Optimism and the Depression

This week’s department colloquium was Roel Snieder of the Colorado School of Mines on The Global Energy Challenge. I have to admit, I was somewhat rude, and spent a lot of the talk futzing with my tablet, but really, while his presentation of the material was very good, the material itself wasn’t new to me– if you read ScienceBlogs, you’ve probably heard it all.

It’s a colossal ball of woe, too. You know the story– demand for energy is increasing, supplies of oil are dwindling. The planet is warming, the ice caps are melting, the oceans are rising. Everything is on the verge of collapse.

Throw in the more general news– the unfolding financial crisis, the last eight years of shameful political developments, the ongoing wars and conflicts around the globe– and it’s a wonder anybody can get out of bed in the morning. Some people are so down on life in general that they can’t even accept good news, and instead use Obama’s lead in most polls and projections as a jumping-off point for theories about stolen elections that border on deranged.

So, I’ve been thinking about the Great Depression to cheer myself up.

I mean, if you think about it, a person sent back in time to the US in 1929 would be looking at a good, solid thirteen years of the world looking like it was about to end. The economy went straight into the toilet, and pretty much stayed there for a decade. In Europe, you had the looming menace of the Soviet Union, and the rise of the Nazis. It really wasn’t until around 1943 that you could reasonably say that things turned the corner.

You hear a lot of dire stuff these days about the future– the days of cheap and plentiful energy are over, the American economy and political system is about to collapse, we’re going to be the first generation in decades whose children won’t be able to do better than their parents, etc. And I can’t help thinking that there were probably a lot of people in 1930 thinking the same way. But their children and grandchildren went on to have lives that were almost unimaginably better than those of their parents (One word: penicillin. If that’s not enough, here are two more words: polio vaccine.).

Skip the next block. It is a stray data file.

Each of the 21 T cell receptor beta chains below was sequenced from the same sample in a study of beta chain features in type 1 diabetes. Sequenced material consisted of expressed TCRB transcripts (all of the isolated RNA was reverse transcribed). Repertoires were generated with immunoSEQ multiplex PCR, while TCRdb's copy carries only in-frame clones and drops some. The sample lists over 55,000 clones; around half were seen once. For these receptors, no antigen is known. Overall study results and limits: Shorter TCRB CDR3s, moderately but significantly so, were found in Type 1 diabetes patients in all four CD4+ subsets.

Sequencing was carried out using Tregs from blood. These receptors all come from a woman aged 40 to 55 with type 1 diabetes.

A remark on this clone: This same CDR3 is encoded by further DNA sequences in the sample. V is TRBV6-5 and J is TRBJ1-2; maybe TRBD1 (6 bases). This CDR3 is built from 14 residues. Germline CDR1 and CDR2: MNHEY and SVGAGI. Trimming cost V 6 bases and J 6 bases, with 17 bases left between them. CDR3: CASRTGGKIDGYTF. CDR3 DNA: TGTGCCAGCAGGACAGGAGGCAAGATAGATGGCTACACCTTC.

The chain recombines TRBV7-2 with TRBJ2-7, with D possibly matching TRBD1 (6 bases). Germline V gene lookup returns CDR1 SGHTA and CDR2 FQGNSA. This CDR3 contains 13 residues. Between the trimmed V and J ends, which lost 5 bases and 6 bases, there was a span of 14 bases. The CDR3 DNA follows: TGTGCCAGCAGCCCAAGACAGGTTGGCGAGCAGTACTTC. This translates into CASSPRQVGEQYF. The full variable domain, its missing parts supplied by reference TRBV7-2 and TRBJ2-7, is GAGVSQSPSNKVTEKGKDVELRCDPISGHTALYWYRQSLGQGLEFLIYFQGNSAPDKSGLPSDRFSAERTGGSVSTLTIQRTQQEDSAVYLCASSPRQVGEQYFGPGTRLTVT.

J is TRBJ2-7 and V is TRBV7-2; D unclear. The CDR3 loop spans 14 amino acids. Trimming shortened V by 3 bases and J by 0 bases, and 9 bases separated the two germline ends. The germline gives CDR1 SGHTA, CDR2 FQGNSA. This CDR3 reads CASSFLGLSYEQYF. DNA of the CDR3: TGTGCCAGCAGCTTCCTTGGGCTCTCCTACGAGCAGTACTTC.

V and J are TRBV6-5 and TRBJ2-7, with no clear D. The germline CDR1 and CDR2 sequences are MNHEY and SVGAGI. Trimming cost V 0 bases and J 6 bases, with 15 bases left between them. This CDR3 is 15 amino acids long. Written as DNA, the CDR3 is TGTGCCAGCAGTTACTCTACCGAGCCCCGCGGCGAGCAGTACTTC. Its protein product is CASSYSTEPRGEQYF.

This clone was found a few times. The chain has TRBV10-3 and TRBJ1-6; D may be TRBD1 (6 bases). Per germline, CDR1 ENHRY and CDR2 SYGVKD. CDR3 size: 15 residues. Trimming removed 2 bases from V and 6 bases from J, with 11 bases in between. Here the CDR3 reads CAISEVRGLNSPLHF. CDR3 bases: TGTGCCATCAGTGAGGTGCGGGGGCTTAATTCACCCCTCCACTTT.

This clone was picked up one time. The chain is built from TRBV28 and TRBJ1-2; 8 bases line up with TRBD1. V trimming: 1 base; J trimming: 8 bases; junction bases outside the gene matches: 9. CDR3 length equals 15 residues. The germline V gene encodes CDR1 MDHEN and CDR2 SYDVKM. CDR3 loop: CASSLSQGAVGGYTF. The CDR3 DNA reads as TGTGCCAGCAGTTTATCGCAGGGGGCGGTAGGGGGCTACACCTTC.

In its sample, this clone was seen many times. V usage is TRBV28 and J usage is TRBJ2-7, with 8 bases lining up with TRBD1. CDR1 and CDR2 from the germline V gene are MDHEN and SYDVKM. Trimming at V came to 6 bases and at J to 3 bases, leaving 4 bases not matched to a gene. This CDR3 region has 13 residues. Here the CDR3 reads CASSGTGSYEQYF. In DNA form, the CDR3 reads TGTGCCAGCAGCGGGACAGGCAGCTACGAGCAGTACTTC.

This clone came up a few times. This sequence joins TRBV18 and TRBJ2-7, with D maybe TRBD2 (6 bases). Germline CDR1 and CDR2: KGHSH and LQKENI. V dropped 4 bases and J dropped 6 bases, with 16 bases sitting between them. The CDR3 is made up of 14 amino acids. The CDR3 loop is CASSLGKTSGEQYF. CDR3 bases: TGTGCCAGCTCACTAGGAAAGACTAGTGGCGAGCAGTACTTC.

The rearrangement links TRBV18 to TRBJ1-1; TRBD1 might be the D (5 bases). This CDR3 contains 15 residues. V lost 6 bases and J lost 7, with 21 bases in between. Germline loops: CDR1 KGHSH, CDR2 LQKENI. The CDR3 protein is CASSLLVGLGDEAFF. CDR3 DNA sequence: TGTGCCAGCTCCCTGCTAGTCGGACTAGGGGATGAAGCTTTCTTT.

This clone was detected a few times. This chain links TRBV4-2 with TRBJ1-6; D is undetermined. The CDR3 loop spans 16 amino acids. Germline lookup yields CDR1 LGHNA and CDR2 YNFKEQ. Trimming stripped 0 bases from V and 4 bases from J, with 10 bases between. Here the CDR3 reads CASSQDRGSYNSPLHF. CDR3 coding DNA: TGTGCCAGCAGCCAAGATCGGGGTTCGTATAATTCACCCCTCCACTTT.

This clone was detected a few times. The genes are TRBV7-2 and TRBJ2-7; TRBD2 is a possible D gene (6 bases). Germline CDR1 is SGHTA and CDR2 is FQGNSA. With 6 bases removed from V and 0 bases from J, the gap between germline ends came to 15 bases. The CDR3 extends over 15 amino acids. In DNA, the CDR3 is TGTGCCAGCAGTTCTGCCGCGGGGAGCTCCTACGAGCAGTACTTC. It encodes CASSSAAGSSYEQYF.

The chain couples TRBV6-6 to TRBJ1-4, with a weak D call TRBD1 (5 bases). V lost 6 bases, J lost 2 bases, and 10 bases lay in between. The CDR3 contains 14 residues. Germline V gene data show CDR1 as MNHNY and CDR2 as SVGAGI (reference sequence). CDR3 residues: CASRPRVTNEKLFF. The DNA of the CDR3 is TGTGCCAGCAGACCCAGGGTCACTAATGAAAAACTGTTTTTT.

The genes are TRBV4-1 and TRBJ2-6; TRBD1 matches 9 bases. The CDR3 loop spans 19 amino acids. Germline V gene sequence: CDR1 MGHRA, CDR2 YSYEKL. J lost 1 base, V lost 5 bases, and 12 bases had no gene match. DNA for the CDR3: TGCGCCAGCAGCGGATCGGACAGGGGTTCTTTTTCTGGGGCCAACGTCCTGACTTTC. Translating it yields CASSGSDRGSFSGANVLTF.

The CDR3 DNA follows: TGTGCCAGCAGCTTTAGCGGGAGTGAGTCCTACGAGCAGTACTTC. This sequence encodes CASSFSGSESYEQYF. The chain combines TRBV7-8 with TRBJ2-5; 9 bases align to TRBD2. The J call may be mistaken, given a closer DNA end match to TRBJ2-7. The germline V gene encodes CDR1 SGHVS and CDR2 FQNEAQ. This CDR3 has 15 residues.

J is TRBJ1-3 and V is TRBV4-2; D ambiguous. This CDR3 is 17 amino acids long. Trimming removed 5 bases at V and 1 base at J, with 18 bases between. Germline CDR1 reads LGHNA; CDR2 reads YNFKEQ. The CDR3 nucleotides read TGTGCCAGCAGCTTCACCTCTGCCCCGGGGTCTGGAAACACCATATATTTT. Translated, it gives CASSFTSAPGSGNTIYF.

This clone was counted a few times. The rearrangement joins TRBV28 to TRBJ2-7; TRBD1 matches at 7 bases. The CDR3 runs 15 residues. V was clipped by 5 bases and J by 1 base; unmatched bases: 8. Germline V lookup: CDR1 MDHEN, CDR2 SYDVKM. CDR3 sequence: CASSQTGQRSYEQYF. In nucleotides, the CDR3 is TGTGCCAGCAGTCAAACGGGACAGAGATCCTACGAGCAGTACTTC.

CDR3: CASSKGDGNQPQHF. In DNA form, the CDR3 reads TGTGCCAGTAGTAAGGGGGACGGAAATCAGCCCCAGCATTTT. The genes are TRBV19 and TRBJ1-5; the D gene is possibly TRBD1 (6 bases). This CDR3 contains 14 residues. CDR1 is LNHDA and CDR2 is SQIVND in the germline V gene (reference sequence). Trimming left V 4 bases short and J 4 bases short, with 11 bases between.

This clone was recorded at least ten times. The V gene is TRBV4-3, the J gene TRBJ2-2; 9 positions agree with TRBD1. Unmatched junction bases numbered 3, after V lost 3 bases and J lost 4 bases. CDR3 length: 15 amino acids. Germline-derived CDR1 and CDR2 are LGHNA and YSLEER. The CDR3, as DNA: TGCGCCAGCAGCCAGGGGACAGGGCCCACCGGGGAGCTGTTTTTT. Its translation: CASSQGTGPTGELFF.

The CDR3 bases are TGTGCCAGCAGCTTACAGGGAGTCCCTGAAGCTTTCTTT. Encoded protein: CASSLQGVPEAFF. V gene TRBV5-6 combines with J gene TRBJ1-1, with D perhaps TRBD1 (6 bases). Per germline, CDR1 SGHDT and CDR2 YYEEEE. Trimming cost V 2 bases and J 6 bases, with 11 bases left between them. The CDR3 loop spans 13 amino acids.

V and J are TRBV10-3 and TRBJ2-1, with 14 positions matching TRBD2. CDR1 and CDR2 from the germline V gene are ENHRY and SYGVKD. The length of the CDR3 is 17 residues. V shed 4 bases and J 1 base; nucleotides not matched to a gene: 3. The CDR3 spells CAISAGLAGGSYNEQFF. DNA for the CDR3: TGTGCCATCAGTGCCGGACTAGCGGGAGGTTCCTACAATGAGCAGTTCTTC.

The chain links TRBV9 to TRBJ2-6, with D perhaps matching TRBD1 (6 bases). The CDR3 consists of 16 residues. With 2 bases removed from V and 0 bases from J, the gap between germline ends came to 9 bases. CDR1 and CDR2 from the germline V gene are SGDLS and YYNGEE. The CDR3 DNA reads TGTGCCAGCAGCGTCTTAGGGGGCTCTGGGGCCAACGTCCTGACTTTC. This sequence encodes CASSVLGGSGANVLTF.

Or, hell, look at 1980. I remember countless nights of waking up convinced we were all about to die in a nuclear holocaust. Scary as Reagan was, we were two decades past the worst of the Cold War, but to a nine-year-old, it didn’t seem implausible that we were headed for a Mad Max dystopia.

To paraphrase what I said to a couple of bummed-looking students after the talk, if I really believed all the dire predictions you hear about what’s coming in the next few decades, you wouldn’t be getting Thursday Baby Blogging. Because, really, who would want to bring a child into a world that’s inevitably sliding into a Paolo Bacigalupi short story?

But, you know, the world as we know it has always been just about to end. And it always has ended, only to give way to a different world-as-we-know-it. And those worlds have been getting fairly steadily better for something like five hundred years now.

Are things likely to get bad? Yeah, probably. Is the world really going to end? No.

There are big problems looming, but there are also ways out of almost all of them. There are huge energy savings to be realized from fairly minor lifestyle changes. There are other ways to generate energy than burning oil, and our technologies are always getting better (to be fair, Snieder did mention this stuff, toward the end of his talk, and closed on a relatively optimistic note, for this type of talk). We’ll figure out ways to get through the coming problems, and I don’t see any reason not to hope that, thirty or forty years from now, SteelyKid will be every bit as happy and comfortable as her parents are now.